What exactly is General Practice? How do I create a career in this sector?
A General Practice Surveyor’s role is to advise clients on land and property valuations and development, and to assist them in managing letting, buying and selling of properties. You could take a role in either the private or public sector.
What assets do I need to excel in this role?
You need to enjoy working with a diverse group of people and be great at negotiation. Your communication skills need to be excellent and your maths ability.
What qualifications are necessary?
You will need a degree or professional qualification, officially recognised by the Royal Institution for Chartered Surveyors (RICS). You may be able to study on a part-time basis, while simultaneously working as a surveying technician.
What would a normal day entail?
A ‘normal’ day would generally include some of the following:
- Negotiating contracts and deals relating to the buying, selling and renting of various types of property.
- You may also act as an agent, buying and selling property and land on behalf of your clients, acting in their best interests, ensuring they get the best deal possible.
- You will have a responsibility to assess both the environmental impact and the possible economic viability of any such developments.
- You will be valuing both land and property, therefore it’s essential to keep abreast of all local and national developments in price structures and any interest rate changes that could have an impact on valuations.
- There is a fair amount of paperwork involved, such as compiling reports for valuation purposes for mortgages, as well as rent reviews and looking at investment potential.
- You will be responsible for advising clients about property values, land purchase, tenure issues and any related legislation.
Can I specialise in certain areas?
Yes, in any of the following:
- Development: You would be working alongside other professionals like town planners and architects. You may also work with the highways agency and structural engineers, considering new developments and what financial implications may ensue.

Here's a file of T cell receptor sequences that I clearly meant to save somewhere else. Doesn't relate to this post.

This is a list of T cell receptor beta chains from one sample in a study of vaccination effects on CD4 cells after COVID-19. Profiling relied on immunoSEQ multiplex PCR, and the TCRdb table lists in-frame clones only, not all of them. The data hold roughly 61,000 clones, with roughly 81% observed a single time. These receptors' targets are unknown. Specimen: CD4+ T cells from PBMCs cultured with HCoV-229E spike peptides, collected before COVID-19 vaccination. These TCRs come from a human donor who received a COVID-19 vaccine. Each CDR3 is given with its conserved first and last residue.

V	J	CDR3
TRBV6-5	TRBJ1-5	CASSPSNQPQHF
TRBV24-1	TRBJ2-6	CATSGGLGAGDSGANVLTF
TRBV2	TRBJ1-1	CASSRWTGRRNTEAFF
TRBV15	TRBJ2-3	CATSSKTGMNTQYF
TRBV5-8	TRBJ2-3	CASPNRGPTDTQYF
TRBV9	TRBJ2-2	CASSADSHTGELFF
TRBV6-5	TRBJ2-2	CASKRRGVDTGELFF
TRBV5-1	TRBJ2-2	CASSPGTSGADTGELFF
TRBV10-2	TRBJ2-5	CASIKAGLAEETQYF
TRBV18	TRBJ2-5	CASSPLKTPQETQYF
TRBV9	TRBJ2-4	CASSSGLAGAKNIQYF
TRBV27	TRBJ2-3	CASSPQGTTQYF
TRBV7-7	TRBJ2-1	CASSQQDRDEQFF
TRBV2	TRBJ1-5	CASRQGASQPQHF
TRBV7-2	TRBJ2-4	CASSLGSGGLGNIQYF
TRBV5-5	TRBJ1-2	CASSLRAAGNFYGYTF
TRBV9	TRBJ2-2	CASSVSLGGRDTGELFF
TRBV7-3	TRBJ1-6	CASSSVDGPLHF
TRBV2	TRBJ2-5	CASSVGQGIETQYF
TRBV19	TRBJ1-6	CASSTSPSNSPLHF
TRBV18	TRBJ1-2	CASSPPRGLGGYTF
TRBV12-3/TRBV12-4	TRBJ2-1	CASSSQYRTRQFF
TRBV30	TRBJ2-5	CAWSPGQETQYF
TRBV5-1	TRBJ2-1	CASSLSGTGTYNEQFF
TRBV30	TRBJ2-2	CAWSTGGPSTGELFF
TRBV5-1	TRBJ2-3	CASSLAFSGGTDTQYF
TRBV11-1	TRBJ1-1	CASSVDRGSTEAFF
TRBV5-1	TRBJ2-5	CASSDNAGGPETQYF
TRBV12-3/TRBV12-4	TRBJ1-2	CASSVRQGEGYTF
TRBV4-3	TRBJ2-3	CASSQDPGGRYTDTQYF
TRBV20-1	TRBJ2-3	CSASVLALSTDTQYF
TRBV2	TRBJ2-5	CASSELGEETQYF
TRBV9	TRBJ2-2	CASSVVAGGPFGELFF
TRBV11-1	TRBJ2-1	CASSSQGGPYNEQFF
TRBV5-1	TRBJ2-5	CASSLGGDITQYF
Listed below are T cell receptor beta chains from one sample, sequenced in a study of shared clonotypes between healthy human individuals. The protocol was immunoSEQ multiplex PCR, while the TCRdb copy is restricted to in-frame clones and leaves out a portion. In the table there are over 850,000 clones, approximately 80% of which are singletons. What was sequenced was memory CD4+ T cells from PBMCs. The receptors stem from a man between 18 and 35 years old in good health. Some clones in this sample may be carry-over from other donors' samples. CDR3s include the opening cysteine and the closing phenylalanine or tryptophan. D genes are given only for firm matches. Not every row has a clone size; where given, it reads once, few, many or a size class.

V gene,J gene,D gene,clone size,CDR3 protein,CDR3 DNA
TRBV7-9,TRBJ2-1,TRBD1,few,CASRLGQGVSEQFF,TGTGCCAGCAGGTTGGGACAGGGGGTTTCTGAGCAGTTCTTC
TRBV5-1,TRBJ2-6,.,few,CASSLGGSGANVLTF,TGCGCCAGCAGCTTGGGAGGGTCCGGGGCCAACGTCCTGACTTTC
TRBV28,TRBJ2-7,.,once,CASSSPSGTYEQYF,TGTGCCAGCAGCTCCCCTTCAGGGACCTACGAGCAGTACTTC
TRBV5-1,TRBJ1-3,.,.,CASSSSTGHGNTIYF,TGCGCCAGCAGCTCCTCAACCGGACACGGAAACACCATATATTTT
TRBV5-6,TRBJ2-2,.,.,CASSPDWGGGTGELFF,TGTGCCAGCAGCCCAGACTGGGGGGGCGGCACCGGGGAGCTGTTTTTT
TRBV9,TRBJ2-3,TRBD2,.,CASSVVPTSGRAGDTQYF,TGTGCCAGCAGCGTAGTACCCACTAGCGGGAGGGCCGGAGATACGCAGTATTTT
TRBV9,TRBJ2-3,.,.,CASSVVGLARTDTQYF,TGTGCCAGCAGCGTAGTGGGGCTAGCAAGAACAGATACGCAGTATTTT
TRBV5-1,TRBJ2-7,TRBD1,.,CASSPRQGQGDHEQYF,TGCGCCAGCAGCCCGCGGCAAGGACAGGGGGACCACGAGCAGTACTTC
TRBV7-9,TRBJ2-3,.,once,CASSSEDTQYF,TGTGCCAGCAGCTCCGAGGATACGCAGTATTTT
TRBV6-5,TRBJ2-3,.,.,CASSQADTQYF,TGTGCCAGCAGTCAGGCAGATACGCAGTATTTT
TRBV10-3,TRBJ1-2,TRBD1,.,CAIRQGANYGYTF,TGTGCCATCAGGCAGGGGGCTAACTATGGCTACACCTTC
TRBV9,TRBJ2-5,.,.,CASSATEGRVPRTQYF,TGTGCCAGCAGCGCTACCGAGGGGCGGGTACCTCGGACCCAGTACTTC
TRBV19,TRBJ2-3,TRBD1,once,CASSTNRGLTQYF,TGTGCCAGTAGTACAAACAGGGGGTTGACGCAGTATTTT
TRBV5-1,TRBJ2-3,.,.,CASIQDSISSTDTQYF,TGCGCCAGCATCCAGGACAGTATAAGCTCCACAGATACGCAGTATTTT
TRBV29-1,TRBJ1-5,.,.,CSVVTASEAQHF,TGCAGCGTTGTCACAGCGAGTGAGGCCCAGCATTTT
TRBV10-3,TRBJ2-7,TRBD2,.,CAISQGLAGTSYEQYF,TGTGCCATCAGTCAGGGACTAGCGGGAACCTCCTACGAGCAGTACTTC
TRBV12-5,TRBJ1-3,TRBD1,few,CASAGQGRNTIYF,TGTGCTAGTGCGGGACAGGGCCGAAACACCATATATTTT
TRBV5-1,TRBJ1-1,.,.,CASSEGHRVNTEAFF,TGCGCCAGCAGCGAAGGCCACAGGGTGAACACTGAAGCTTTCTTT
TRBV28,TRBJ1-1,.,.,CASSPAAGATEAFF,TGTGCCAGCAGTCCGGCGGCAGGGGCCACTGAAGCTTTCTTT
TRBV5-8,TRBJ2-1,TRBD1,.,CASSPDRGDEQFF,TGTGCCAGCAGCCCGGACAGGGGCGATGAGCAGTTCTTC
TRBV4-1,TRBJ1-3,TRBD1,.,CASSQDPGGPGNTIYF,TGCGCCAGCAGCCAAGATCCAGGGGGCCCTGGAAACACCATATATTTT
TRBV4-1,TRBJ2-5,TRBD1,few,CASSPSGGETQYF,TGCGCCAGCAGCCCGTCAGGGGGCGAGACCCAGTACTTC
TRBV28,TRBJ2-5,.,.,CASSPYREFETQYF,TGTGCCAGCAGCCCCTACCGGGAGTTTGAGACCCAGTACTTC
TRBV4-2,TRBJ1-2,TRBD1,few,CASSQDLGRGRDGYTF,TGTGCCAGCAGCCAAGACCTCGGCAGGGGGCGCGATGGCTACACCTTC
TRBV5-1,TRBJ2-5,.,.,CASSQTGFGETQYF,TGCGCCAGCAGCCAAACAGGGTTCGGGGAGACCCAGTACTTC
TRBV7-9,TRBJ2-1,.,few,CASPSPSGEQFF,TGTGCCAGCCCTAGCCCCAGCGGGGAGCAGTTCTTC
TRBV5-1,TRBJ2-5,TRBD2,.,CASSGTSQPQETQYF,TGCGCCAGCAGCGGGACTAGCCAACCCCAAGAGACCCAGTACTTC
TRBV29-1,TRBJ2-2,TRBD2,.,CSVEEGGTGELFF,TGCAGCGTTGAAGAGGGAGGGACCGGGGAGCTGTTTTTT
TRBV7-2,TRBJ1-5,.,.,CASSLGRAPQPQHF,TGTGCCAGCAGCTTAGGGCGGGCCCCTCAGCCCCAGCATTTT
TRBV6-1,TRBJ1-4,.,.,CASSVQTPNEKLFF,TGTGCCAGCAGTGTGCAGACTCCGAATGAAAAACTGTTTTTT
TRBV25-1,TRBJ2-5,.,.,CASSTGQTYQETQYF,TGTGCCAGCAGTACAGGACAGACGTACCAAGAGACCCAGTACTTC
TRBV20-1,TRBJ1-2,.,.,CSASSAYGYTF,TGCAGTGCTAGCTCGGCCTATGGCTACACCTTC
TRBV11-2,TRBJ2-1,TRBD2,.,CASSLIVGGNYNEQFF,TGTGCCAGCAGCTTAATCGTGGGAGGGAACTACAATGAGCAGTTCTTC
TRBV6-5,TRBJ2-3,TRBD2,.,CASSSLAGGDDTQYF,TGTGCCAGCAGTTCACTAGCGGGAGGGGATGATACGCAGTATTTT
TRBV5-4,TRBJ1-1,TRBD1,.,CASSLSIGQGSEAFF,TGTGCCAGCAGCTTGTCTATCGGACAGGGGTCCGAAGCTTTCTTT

- Management: This entails having responsibility for managing property on behalf of a landlord, including collection of rent payments, hiring contractors for maintenance and repair of rented properties and ensuring tenancy agreements are followed. (Failure to adhere to tenancy agreements could result in a severe financial loss for the landlord, so this is an extremely important aspect of management.)
- Investment: Advising clients on all aspects of buying and selling their individual investments or showing them how to manage large property portfolios, sometimes worth millions of pounds.
- Valuation Office Agency work: This involves having responsibility for valuing property for various bodies such as the government, as well as local authorities and public bodies for the purposes of setting business rates, calculating capital taxation, and purchases and sales.
What Working hours and conditions can I expect?
A general working week is around 40 hours, however in the private sector you may need to work extra hours to meet deadlines or to visit sites and have client meetings. Working in the public sector generally means your hours would be more regular.
Be prepared to work both indoors and on site, so you may be outside in all weather conditions. You may also need to visit clients which could mean spending nights away from home.
I’m excited – how do I get started?
You can become a general practice surveyor in one of the following ways:
- Degree route: Having a degree in a subject such as estate management, surveying, building or construction, which would then need following up with professional development.
Most general practice surveyors hold a degree accredited by the RICS. If your degree isn’t in a relevant subject, it’s possible to take a postgraduate conversion course. If you’re working in engineering or construction, you can take a distance-learning postgraduate conversion course through The College of Estate Management (CEM).
- Work-based route: You could start as a trainee surveyor, studying for further qualifications simultaneously.
Do you hold a HNC/HND/foundation degree, in either surveying or construction? You could work as a surveying technician, taking further qualifications to fully qualify. You can also qualify as a chartered surveyor through The Chartered Institute of Building (CIOB). Various routes are available, depending on your qualifications and experience.
If you are interested in working within the General Practice sector within property - check out the current opportunities that are on our site.